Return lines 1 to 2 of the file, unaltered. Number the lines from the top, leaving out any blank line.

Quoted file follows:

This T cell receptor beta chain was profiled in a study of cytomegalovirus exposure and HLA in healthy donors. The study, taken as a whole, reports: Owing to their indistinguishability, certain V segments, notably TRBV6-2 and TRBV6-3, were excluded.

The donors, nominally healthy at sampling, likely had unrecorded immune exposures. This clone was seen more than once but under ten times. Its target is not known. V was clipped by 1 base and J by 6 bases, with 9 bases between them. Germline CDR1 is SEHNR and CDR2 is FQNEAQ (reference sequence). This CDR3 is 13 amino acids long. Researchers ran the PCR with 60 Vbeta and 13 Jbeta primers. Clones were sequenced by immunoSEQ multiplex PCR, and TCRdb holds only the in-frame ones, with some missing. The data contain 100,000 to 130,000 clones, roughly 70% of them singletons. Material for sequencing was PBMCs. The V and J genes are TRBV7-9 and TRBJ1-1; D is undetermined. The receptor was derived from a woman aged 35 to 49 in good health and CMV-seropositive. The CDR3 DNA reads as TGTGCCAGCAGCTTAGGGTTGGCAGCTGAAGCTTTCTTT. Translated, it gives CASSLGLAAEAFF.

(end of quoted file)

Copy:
This T cell receptor beta chain was profiled in a study of cytomegalovirus exposure and HLA in healthy donors. The study, taken as a whole, reports: Owing to their indistinguishability, certain V segments, notably TRBV6-2 and TRBV6-3, were excluded.

The donors, nominally healthy at sampling, likely had unrecorded immune exposures. This clone was seen more than once but under ten times. Its target is not known. V was clipped by 1 base and J by 6 bases, with 9 bases between them. Germline CDR1 is SEHNR and CDR2 is FQNEAQ (reference sequence). This CDR3 is 13 amino acids long. Researchers ran the PCR with 60 Vbeta and 13 Jbeta primers. Clones were sequenced by immunoSEQ multiplex PCR, and TCRdb holds only the in-frame ones, with some missing. The data contain 100,000 to 130,000 clones, roughly 70% of them singletons. Material for sequencing was PBMCs. The V and J genes are TRBV7-9 and TRBJ1-1; D is undetermined. The receptor was derived from a woman aged 35 to 49 in good health and CMV-seropositive. The CDR3 DNA reads as TGTGCCAGCAGCTTAGGGTTGGCAGCTGAAGCTTTCTTT. Translated, it gives CASSLGLAAEAFF.